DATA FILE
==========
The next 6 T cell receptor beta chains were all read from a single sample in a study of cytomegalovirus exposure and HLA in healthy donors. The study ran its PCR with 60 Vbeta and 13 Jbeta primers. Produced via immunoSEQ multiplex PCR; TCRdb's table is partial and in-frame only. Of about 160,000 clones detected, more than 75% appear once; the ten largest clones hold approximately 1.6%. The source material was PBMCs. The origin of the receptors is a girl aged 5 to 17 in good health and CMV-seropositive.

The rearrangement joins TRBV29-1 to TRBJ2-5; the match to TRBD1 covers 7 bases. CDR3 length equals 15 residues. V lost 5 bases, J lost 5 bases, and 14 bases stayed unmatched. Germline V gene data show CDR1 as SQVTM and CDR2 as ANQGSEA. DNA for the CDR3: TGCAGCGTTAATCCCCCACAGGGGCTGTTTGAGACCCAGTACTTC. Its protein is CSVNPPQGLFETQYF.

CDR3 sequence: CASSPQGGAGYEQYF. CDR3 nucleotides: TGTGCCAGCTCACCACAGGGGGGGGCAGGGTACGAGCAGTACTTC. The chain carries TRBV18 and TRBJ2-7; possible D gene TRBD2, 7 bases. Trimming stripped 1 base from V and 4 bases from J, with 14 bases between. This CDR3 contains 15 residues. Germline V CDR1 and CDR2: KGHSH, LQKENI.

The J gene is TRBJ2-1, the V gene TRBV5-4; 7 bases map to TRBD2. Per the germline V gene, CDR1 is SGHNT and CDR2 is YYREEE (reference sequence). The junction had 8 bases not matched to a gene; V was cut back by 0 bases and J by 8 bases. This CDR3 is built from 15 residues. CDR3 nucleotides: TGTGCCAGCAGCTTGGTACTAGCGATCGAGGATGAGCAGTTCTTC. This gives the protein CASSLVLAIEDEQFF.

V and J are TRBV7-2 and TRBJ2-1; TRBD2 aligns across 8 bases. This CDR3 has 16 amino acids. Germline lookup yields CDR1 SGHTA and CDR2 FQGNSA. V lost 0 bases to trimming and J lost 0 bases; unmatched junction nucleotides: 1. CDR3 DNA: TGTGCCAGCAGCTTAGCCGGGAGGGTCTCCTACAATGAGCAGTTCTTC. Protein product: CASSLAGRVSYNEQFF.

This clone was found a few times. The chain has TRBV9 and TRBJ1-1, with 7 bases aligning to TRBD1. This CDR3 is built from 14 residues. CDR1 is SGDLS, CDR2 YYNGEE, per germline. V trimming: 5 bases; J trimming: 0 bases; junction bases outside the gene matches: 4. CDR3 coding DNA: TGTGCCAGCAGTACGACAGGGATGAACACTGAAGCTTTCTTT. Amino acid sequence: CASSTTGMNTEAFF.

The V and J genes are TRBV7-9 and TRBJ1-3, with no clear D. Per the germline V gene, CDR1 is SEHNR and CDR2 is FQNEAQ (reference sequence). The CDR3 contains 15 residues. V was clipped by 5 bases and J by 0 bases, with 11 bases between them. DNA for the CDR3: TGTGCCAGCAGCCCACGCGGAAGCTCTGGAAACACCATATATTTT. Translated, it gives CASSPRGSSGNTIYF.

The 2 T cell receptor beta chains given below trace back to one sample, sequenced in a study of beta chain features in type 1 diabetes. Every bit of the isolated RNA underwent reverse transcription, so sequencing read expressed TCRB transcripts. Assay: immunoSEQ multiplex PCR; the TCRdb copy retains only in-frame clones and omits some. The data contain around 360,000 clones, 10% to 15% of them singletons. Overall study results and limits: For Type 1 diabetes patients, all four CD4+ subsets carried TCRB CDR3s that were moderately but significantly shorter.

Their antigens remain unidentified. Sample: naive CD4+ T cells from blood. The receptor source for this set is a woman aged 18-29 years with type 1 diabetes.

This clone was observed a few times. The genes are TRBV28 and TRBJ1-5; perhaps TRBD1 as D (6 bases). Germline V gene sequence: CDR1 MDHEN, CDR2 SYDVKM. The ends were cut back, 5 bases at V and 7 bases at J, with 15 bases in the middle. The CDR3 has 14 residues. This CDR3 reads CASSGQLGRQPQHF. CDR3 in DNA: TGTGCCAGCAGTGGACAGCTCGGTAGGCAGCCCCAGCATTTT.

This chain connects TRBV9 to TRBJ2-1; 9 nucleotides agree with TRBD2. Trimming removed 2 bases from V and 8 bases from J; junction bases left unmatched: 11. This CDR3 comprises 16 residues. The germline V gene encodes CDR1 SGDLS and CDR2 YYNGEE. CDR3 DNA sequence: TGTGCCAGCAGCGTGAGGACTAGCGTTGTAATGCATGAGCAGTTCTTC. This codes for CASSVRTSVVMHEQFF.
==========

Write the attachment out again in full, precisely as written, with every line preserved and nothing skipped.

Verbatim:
The next 6 T cell receptor beta chains were all read from a single sample in a study of cytomegalovirus exposure and HLA in healthy donors. The study ran its PCR with 60 Vbeta and 13 Jbeta primers. Produced via immunoSEQ multiplex PCR; TCRdb's table is partial and in-frame only. Of about 160,000 clones detected, more than 75% appear once; the ten largest clones hold approximately 1.6%. The source material was PBMCs. The origin of the receptors is a girl aged 5 to 17 in good health and CMV-seropositive.

The rearrangement joins TRBV29-1 to TRBJ2-5; the match to TRBD1 covers 7 bases. CDR3 length equals 15 residues. V lost 5 bases, J lost 5 bases, and 14 bases stayed unmatched. Germline V gene data show CDR1 as SQVTM and CDR2 as ANQGSEA. DNA for the CDR3: TGCAGCGTTAATCCCCCACAGGGGCTGTTTGAGACCCAGTACTTC. Its protein is CSVNPPQGLFETQYF.

CDR3 sequence: CASSPQGGAGYEQYF. CDR3 nucleotides: TGTGCCAGCTCACCACAGGGGGGGGCAGGGTACGAGCAGTACTTC. The chain carries TRBV18 and TRBJ2-7; possible D gene TRBD2, 7 bases. Trimming stripped 1 base from V and 4 bases from J, with 14 bases between. This CDR3 contains 15 residues. Germline V CDR1 and CDR2: KGHSH, LQKENI.

The J gene is TRBJ2-1, the V gene TRBV5-4; 7 bases map to TRBD2. Per the germline V gene, CDR1 is SGHNT and CDR2 is YYREEE (reference sequence). The junction had 8 bases not matched to a gene; V was cut back by 0 bases and J by 8 bases. This CDR3 is built from 15 residues. CDR3 nucleotides: TGTGCCAGCAGCTTGGTACTAGCGATCGAGGATGAGCAGTTCTTC. This gives the protein CASSLVLAIEDEQFF.

V and J are TRBV7-2 and TRBJ2-1; TRBD2 aligns across 8 bases. This CDR3 has 16 amino acids. Germline lookup yields CDR1 SGHTA and CDR2 FQGNSA. V lost 0 bases to trimming and J lost 0 bases; unmatched junction nucleotides: 1. CDR3 DNA: TGTGCCAGCAGCTTAGCCGGGAGGGTCTCCTACAATGAGCAGTTCTTC. Protein product: CASSLAGRVSYNEQFF.

This clone was found a few times. The chain has TRBV9 and TRBJ1-1, with 7 bases aligning to TRBD1. This CDR3 is built from 14 residues. CDR1 is SGDLS, CDR2 YYNGEE, per germline. V trimming: 5 bases; J trimming: 0 bases; junction bases outside the gene matches: 4. CDR3 coding DNA: TGTGCCAGCAGTACGACAGGGATGAACACTGAAGCTTTCTTT. Amino acid sequence: CASSTTGMNTEAFF.

The V and J genes are TRBV7-9 and TRBJ1-3, with no clear D. Per the germline V gene, CDR1 is SEHNR and CDR2 is FQNEAQ (reference sequence). The CDR3 contains 15 residues. V was clipped by 5 bases and J by 0 bases, with 11 bases between them. DNA for the CDR3: TGTGCCAGCAGCCCACGCGGAAGCTCTGGAAACACCATATATTTT. Translated, it gives CASSPRGSSGNTIYF.

The 2 T cell receptor beta chains given below trace back to one sample, sequenced in a study of beta chain features in type 1 diabetes. Every bit of the isolated RNA underwent reverse transcription, so sequencing read expressed TCRB transcripts. Assay: immunoSEQ multiplex PCR; the TCRdb copy retains only in-frame clones and omits some. The data contain around 360,000 clones, 10% to 15% of them singletons. Overall study results and limits: For Type 1 diabetes patients, all four CD4+ subsets carried TCRB CDR3s that were moderately but significantly shorter.

Their antigens remain unidentified. Sample: naive CD4+ T cells from blood. The receptor source for this set is a woman aged 18-29 years with type 1 diabetes.

This clone was observed a few times. The genes are TRBV28 and TRBJ1-5; perhaps TRBD1 as D (6 bases). Germline V gene sequence: CDR1 MDHEN, CDR2 SYDVKM. The ends were cut back, 5 bases at V and 7 bases at J, with 15 bases in the middle. The CDR3 has 14 residues. This CDR3 reads CASSGQLGRQPQHF. CDR3 in DNA: TGTGCCAGCAGTGGACAGCTCGGTAGGCAGCCCCAGCATTTT.

This chain connects TRBV9 to TRBJ2-1; 9 nucleotides agree with TRBD2. Trimming removed 2 bases from V and 8 bases from J; junction bases left unmatched: 11. This CDR3 comprises 16 residues. The germline V gene encodes CDR1 SGDLS and CDR2 YYNGEE. CDR3 DNA sequence: TGTGCCAGCAGCGTGAGGACTAGCGTTGTAATGCATGAGCAGTTCTTC. This codes for CASSVRTSVVMHEQFF.